Wondering how to play the marijuana sector? Try an ETF, says National Bank Financial’s Daniel Strauss, who cautions that having exposure to pot’s volatility is one thing — just don’t bet the farm on it.
Call it Act Three for cannabis. With a new year come new speculations about how Canada’s pot stocks will fare over upcoming months. It’s no longer the pre-legalization fever that gripped the investment world in 2018 where companies like Canopy Growth and Aphria literally became household names as retail investment in the space grew to outsized proportions.
But nor are we dealing with last year’s debacle, the veritable day-after comedown and growing pains associated with a still-emerging industry. Disappointing sales, ballooning expenses and genuine concern over whether this or that company actually has the right stuff to someday turn a profit.
SEED or HMMJ?
And while those worries still linger, there is a definite sense that cannabis has taken its lumps and could — that all-important word — possibly pull itself off the mat and start punching. Valuations have certainly fallen to more reasonable levels as have expectations on both the eventual sizes of the rec markets across Canada and the US and the number of years it will take to truly snuff out the black market.
One thing has become clear, however. Picking out the winners in cannabis is no easy matter, leaving the fund-based approach an attractive option for those of us still itching to put some money on pot stocks.
For Strauss, head of ETF Research and Strategy at National Bank, while there are definite advantages to ETFs for cannabis, the choice between active and passive funds might be a difference-maker. And so, you may want to start thinking about the Horizons Marijuana ETF versus the Evolve Marijuana ETF.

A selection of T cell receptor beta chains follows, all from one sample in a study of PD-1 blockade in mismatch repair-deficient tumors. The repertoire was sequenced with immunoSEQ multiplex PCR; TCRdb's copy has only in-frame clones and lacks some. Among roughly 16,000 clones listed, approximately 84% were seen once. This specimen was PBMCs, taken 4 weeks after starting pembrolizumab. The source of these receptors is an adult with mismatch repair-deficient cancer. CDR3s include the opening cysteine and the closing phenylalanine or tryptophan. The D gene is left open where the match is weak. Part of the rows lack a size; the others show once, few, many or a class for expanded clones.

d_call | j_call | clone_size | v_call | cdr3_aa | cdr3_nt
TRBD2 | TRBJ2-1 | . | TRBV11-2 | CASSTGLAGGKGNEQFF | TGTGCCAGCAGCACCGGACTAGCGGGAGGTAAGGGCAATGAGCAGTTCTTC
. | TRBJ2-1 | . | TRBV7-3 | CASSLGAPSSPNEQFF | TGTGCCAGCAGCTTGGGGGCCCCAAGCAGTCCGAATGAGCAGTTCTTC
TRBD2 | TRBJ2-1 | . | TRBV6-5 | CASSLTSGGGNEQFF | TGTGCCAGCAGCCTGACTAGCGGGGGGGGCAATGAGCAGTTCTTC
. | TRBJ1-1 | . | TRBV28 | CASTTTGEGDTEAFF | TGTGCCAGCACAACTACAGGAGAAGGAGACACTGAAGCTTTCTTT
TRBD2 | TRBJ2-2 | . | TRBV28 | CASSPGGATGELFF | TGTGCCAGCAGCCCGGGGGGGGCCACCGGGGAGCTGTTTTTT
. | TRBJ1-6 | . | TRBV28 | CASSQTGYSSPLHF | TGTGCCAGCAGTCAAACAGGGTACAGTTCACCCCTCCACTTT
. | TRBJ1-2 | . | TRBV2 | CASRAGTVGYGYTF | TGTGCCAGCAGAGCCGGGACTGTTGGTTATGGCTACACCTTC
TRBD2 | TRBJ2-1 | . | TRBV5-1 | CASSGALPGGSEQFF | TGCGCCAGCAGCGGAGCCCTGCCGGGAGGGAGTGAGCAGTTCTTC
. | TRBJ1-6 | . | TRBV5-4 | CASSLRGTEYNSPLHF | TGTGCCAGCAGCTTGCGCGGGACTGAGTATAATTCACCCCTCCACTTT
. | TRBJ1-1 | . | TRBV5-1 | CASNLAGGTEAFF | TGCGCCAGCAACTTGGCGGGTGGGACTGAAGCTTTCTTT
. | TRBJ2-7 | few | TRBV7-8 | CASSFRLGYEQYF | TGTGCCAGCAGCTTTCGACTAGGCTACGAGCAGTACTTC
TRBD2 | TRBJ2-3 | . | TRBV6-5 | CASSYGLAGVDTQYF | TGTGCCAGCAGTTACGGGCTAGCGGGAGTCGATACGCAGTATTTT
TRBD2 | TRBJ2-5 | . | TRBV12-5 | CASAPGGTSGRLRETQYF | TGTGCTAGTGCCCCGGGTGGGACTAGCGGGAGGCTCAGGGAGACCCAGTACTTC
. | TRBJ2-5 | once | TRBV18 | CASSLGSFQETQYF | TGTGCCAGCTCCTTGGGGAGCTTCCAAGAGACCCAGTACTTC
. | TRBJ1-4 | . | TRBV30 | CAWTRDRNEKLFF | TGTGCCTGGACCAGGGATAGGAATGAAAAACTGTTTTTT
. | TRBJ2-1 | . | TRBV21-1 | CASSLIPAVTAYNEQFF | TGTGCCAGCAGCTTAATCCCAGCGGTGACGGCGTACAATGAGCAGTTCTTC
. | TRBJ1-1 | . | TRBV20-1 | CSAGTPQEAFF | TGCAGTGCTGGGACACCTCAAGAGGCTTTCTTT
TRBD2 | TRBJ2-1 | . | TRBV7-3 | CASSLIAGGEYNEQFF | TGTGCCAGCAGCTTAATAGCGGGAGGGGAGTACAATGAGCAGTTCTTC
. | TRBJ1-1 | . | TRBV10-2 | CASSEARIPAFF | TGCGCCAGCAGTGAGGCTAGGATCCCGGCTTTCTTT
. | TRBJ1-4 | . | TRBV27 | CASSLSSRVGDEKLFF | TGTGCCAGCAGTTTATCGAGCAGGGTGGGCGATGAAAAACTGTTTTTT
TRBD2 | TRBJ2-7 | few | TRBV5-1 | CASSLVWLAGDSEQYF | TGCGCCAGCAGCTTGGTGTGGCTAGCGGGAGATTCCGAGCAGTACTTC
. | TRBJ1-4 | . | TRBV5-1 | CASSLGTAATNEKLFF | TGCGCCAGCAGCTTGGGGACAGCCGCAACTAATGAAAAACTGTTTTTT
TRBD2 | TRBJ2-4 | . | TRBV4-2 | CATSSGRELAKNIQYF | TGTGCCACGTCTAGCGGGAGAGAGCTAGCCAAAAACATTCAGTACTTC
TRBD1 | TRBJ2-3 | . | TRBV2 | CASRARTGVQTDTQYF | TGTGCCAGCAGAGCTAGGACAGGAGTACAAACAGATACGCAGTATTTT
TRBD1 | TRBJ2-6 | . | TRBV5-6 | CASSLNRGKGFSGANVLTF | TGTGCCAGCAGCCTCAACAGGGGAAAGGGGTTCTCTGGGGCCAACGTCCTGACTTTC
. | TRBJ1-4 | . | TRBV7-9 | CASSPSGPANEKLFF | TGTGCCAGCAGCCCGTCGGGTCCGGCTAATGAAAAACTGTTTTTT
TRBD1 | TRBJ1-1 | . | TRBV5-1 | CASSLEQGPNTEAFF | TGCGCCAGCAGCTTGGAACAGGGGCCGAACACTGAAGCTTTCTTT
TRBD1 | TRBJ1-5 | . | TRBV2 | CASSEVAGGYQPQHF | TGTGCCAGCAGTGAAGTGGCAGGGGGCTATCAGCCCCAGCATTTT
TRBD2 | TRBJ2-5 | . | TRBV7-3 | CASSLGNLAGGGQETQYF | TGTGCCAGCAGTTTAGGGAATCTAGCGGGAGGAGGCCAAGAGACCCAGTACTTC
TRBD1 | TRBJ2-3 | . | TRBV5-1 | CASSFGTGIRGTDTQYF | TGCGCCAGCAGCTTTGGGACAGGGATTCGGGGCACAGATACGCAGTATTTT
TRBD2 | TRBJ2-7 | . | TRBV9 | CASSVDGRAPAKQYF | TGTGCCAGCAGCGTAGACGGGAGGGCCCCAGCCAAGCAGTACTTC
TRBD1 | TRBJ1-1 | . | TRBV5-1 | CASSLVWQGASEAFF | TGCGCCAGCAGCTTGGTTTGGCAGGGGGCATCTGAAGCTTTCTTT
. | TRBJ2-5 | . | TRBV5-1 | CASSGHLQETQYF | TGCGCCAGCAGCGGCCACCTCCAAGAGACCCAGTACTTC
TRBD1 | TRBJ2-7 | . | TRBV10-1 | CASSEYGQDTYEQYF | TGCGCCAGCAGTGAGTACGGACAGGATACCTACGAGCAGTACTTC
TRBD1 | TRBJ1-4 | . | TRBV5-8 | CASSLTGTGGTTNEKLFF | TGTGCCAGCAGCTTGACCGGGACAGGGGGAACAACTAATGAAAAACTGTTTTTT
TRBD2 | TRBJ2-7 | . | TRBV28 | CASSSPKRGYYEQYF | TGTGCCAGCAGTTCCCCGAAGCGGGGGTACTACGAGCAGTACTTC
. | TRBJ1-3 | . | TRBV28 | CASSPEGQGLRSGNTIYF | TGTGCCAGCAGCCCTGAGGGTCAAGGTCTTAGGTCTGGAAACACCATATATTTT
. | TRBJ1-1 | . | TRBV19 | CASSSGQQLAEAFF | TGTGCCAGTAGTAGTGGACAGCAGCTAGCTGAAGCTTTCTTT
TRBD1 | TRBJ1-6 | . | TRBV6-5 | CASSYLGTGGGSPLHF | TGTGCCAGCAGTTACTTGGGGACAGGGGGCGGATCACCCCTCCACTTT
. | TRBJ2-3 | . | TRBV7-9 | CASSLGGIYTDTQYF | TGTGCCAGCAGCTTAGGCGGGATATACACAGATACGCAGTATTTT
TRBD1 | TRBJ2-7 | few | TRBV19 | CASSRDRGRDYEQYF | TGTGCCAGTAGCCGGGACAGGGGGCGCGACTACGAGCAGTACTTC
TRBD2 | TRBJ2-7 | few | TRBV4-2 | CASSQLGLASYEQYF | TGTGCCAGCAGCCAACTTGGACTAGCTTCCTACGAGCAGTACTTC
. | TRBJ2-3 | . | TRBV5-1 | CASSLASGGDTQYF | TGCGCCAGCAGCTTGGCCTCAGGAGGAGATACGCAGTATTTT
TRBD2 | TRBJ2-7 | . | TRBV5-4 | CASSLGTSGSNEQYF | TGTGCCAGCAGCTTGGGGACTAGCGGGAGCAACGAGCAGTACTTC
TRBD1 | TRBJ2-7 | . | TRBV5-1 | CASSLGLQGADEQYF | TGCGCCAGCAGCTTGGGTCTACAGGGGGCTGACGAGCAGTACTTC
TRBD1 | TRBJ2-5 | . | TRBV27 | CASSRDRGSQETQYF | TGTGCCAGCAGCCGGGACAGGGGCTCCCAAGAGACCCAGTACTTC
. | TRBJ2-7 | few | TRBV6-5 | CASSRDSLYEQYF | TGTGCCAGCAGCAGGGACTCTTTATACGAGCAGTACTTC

“This is a very interesting market. It’s pretty much a growth industry,” says Strauss, speaking to BNN Bloomberg on Wednesday. “HMMJ was a very successful product for Horizons and it attracted hundreds of millions of dollars per month within a year of its launch.”
“It’s an extremely volatile space. If you were to put up the price chart for either HMMJ or SEED you’ll see very wild swings,” he says. “We really try to tell clients that this is an extremely risky, speculative industry and shouldn’t be used as a nest egg, far from it.”
While Horizons’ marijuana fund attempts to track the index of cannabis companies as a whole, and is thus a passive investment strategy, Evolve’s marijuana ETF uses active fund management, which can have the advantage during volatile periods of being able to keep some of its assets in cash, a trait not available to passive funds like HMMJ.
“We like passive because it’s very low in cost and tends to be a bit more liquid but for markets like this there is a strong case to be made for active,” Strauss said. “The active ETFs have the ability to hold a little bit of cash at times, and when this market is selling off, you want to be able to pull back investment a little bit whereas the indexed fund has no choice but to be fully invested at all times.”
“For a very fast moving, very complicated market like this it could make sense to outsource some of the portfolio management decisions to a talented trader and manager who can avoid some of those very fast moving markets with temporary cash positions,” Strauss said.
Strauss gives the nod to SEED along with the NEO Exchange marijuana ETF from Purpose, the Purpose Marijuana Opportunities Fund (NEO:MMJ).
“We do like HMMJ for the exposure and it’s kind of become the trading vehicle for this asset class, so for quick, rapid moves HMMJ is still perfectly fine,” he added.
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